Thomas Morgan Williams
June 2017 | Written by Lucia Pichler, Executive Officer, Eastern Goldfields Historical Society from research by EGHS Life Member Tess Thomson
Tom Williams was a Boulder boy, born in 1905. He commenced business as a photographer in 1924 when he was 19 years old, and by 1929 the recorded location of his photographic business was 280 Hannan Street in Kalgoorlie.
He had a mixed photographic enterprise, taking “candid” photographs, developing film for customers and selling cameras. During the Second World War he served for four years in the RAAF. As part of his service he was reputed to have been engaged in aerial photography over war zones.
After the war, Williams’ business premises were located at 87 Hannan Street, on the eastern corner of the City Buildings Arcade. Apparently, there were special water tanks mounted on the roof and plumbed to the photographic dark room. The water needed ice cubes in it to keep the chemical solutions from getting too hot.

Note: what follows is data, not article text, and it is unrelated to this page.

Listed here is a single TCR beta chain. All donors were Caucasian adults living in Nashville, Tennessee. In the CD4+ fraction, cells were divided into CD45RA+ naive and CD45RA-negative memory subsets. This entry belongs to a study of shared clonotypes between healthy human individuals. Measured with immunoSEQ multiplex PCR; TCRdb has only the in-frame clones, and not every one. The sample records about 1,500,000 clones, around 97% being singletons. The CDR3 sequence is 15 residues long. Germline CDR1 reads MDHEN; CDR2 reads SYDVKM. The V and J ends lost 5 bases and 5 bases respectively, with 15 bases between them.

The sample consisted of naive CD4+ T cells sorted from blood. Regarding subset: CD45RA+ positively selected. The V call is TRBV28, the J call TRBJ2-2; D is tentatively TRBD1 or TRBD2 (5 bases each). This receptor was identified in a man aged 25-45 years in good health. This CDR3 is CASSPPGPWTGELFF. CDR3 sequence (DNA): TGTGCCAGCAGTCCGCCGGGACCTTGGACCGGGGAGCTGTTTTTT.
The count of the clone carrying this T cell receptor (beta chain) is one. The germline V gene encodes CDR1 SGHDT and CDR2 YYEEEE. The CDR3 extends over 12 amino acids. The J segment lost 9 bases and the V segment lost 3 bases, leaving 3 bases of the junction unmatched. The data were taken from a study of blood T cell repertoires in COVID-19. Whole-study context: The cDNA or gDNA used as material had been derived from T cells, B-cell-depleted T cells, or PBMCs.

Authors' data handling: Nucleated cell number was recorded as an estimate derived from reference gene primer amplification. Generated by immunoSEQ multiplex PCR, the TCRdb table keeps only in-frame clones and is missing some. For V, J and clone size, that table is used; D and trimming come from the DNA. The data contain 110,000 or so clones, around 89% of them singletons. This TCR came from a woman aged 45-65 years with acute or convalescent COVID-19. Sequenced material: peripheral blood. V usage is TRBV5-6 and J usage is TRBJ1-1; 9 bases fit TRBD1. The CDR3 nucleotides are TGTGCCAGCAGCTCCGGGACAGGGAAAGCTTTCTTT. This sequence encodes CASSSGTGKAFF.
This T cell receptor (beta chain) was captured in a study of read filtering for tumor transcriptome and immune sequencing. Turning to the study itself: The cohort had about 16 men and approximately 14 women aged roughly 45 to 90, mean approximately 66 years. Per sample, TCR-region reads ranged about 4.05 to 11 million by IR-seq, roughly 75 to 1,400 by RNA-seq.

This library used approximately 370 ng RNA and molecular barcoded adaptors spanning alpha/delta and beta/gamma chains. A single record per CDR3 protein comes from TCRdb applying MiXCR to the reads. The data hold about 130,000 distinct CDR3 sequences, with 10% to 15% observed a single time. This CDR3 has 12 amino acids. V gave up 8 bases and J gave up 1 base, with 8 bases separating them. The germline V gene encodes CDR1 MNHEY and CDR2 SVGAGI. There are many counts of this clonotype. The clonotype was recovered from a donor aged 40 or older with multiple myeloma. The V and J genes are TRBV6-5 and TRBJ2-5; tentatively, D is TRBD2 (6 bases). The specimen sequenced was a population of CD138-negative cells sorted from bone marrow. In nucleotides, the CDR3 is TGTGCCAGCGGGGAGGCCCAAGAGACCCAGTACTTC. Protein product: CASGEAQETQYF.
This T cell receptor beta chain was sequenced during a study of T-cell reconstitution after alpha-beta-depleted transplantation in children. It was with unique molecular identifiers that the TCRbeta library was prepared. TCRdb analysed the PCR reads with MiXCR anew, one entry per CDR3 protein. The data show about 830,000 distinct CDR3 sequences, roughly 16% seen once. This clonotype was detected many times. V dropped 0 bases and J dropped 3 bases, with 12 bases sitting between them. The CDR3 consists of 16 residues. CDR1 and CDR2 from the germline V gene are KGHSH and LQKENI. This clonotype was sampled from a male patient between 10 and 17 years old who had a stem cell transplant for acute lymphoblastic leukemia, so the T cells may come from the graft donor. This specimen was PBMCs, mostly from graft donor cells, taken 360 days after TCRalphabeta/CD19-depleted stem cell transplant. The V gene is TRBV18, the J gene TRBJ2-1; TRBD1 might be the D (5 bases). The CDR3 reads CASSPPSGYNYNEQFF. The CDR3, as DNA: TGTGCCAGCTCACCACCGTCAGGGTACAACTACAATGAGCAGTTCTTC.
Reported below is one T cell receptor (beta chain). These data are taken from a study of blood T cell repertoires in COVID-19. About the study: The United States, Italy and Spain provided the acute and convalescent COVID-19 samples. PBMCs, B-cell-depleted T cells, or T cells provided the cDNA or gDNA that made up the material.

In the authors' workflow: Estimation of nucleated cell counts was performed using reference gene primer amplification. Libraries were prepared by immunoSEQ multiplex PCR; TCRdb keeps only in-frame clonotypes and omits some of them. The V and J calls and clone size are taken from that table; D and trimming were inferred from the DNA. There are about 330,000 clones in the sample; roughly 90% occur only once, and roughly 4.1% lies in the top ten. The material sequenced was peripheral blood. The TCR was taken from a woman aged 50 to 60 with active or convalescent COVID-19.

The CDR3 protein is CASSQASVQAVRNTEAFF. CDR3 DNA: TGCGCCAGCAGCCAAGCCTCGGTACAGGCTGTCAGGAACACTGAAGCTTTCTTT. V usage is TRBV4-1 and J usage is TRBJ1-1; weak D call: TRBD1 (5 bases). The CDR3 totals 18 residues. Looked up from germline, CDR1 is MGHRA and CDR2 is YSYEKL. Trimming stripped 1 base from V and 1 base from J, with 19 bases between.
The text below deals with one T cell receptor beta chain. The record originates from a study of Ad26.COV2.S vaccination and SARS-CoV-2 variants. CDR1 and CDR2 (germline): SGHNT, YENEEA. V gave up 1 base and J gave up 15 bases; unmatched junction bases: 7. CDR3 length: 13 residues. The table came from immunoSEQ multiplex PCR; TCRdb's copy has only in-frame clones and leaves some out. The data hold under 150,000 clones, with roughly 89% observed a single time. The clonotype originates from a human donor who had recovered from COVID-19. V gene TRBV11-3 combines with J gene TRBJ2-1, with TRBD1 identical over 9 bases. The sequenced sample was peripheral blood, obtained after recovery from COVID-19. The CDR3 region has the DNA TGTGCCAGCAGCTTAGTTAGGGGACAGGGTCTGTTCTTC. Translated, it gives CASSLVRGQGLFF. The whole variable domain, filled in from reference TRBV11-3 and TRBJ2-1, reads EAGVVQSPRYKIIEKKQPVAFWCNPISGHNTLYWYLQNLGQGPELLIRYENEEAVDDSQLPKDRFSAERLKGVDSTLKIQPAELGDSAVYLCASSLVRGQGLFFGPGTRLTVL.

He ceased working as a photographer in 1961, and his premises were taken over by “Hedley Candids” around 1963.
Thomas Williams died on 5 November 1968 and must have been well liked, judging by the amount and content of notices in the Kalgoorlie Miner in the days after his death. One of the death notices reveals that he also taught at the Eastern Goldfields Technical School: “A tribute to an esteemed staff member”. There were many condolences calling him “a true friend”, “a wonderful neighbour” and “a fine gentleman”.
The Eastern Goldfields Historical Society received the Tom Williams Collection of negatives after the death of his wife Mrs Mavis Williams in 1989. The digitising of his negatives has commenced as part of the broader Digitisation Project at the Historical Society. In total, the Society holds approximately 5,000 of Tom Williams’ negatives. None of this collection has ever been viewed or reproduced since their original creation. The photographs make up a unique and invaluable record of Kalgoorlie- Boulder people and events, from the mid-1920s until the 1960s. Because of this, the collection is not only of local significance but also of State significance.